Posted by: A.R. Cherian | September 24, 2009

Chief Wellness Officer

bw_healthcare

An article from Business Week talked about how the Scotts Miracle-Gro corporation is trying to fight growing health care costs (20% of their net profits in 2003) by implementing an aggressive employee wellness program. Employees volunteer to have their health monitored, and those that get good grades get the benefit of lower health care premiums. Those who opt out, have to pay as much as $100 more per month for their health care coverage.

The company has also built a huge state-of-the-art fitness facility right next to their headquarters in Ohio:

Scotts CEO Jim Hagedorn built a soup-to-nuts medical and fitness center across the street from headquarters. Operated by Whole Health, the 24,000-square-foot facility cost $5 million and can meet pretty much any health-related need an employee might have, including a drive-thru for free prescription drugs. The clinic employs two full-time doctors, five nurses, a dietician, counselor, and two physical therapists. A team of fitness coaches provides personal training sessions for $30 an hour.

I think the concept of employers fighting the growing trend in America of becoming unhealthier has many benefits. If people are forced to pay more (significantly more) than others who sign up for a comprehensive wellness program, I think many will start getting serious about doing something about their health.

There are many concerns as well. Can this become a slippery slope of companies meddling in the lifestyle choices of their employees too much?

Where will this end? The consumption of alcohol, failure to exercise, skydiving, excessive television viewing, eating processed sugars, owning dangerous pets, flying private aircraft, mountain climbing, downhill ski racing, single-handed sailing, or spreading toxic chemicals on lawns?
– Harvey A. Schwartz, Lawyer suing Scotts for health-risk discrimination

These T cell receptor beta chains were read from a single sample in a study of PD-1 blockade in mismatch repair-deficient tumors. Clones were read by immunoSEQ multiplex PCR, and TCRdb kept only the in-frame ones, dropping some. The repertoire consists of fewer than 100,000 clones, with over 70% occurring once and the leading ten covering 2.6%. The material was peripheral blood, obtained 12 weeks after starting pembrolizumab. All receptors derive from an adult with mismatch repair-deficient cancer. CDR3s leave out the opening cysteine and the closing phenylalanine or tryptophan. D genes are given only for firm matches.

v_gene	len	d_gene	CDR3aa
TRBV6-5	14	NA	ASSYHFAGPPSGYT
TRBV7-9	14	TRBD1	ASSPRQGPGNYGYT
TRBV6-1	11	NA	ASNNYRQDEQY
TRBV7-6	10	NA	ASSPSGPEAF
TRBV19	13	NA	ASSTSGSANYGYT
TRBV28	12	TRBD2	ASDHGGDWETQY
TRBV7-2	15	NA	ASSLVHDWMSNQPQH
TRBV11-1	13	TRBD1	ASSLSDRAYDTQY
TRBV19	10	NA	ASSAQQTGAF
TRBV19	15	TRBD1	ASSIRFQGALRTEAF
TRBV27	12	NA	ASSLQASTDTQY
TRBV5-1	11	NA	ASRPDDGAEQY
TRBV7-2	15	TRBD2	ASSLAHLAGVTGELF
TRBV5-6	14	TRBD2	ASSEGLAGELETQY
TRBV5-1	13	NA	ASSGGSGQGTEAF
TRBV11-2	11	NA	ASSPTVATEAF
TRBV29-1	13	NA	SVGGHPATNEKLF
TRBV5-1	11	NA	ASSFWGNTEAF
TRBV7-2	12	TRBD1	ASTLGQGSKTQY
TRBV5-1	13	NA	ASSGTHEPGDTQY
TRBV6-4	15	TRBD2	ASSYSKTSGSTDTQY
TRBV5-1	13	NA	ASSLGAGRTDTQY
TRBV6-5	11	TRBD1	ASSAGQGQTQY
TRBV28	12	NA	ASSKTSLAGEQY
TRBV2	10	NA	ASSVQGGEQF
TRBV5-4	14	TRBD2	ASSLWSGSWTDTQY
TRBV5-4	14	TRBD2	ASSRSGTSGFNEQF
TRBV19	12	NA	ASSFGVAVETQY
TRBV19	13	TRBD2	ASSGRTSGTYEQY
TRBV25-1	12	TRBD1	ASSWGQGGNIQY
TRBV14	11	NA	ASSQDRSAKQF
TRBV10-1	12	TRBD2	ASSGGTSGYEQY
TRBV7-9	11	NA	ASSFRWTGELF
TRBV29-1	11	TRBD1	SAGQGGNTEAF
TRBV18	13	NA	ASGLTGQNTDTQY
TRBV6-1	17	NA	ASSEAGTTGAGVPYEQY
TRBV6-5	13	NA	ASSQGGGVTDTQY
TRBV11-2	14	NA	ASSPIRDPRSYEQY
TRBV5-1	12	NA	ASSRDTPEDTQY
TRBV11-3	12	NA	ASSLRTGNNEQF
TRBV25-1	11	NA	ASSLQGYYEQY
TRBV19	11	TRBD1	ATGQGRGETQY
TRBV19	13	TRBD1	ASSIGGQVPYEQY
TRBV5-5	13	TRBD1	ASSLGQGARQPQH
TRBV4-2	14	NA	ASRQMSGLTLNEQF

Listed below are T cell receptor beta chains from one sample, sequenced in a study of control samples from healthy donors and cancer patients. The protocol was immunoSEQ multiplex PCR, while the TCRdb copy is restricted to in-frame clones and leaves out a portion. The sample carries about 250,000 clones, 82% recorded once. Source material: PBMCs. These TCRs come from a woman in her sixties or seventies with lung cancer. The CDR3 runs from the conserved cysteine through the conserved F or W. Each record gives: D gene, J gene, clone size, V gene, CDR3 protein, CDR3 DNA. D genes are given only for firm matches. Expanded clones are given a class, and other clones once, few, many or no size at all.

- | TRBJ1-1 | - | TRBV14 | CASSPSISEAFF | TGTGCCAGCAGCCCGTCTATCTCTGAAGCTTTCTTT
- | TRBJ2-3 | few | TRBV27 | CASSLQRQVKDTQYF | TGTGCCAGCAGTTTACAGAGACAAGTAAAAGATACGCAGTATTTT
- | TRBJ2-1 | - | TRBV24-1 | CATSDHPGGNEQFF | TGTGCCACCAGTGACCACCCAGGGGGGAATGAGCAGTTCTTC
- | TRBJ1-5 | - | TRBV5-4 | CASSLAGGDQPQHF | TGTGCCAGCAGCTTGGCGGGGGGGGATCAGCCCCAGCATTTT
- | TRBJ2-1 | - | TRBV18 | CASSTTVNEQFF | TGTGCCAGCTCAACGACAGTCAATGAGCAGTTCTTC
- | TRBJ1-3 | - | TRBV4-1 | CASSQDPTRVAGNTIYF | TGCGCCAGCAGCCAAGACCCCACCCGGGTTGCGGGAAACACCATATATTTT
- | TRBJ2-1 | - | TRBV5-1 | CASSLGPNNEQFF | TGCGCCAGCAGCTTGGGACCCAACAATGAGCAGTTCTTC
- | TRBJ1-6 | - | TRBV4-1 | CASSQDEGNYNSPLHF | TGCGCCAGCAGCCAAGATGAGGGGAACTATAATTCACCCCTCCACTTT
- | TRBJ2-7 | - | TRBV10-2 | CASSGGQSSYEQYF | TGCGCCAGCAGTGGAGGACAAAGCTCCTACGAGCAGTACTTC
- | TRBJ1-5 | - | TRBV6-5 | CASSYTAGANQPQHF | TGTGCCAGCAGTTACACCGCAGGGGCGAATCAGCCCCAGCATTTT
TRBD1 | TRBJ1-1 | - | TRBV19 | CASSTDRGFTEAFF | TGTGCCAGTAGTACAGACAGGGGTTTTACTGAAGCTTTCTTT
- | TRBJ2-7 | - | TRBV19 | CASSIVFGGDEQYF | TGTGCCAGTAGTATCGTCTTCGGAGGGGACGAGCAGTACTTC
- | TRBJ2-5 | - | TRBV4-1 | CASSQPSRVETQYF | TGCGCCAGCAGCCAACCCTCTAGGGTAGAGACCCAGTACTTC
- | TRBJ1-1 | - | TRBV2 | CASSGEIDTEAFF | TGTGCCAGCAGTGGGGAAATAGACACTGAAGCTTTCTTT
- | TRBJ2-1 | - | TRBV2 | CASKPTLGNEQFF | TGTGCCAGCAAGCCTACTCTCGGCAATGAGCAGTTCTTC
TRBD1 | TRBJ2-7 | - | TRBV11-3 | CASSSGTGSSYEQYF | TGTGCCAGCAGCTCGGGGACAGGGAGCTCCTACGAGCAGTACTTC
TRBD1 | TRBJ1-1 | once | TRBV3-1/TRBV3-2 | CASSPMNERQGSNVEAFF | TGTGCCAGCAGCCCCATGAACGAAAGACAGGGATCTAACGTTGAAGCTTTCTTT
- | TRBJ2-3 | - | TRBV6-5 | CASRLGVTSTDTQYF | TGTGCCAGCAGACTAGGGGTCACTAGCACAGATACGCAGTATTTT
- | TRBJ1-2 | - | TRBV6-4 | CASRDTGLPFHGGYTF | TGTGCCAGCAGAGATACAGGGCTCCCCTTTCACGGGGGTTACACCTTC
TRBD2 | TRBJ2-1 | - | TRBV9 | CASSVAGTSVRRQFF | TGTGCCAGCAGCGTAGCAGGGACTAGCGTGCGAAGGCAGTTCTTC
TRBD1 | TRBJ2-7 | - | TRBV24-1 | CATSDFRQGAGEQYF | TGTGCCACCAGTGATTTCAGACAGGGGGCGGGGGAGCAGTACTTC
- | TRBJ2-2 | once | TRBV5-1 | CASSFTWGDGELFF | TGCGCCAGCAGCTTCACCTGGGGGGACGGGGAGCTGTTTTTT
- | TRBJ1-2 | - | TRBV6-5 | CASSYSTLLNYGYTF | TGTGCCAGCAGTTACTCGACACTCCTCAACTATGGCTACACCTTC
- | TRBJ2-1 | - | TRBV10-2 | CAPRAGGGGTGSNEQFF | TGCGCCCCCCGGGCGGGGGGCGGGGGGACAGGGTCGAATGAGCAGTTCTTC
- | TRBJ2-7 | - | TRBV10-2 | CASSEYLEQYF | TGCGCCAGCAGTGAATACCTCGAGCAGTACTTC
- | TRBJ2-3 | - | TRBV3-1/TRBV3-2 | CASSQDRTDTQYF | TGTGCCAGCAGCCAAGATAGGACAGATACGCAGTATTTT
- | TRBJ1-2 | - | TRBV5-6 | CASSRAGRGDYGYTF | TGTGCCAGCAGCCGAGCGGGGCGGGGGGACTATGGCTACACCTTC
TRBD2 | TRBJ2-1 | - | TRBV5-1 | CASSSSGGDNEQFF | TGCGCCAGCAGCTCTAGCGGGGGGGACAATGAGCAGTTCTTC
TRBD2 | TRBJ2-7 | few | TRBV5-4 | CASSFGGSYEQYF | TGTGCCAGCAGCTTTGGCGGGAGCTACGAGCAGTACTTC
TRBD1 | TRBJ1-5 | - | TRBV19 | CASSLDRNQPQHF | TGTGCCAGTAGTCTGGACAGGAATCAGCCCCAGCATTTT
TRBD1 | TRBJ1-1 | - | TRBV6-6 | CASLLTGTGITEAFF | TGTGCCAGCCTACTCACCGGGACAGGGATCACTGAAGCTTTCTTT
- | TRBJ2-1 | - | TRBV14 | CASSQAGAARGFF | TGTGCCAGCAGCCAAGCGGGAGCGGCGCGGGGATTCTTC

Can companies abuse this in the future by discriminating employees for having hereditary conditions such as high risk for cancer, obesity, heart conditions? These have to be considered. I believe companies shouldn’t start discriminating employees based on all sorts of health fears outside of the most well-accepted ones such as smoking and obesity.

This article is a couple of years old. I think the current debate in Washington about creating public health care can take some of the pressure off of companies to implement their own wellness programs. Many companies may welcome it and maybe then they won’t even have to worry about the employee’s health as much. I think many companies would prefer to get out of the sticky situation of getting involved in employee’s personal lifestyle decisions if they can. I think they are primarily worried  about it now because it is a huge cost sink for the business, not because they are genuinely cared about the life and death of their employees.

What do you think? Will companies one day have a CWO – Chief Wellness Officer?

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Responses

  1. WOW just what I was searching for. Came here by searching for Web 2.0


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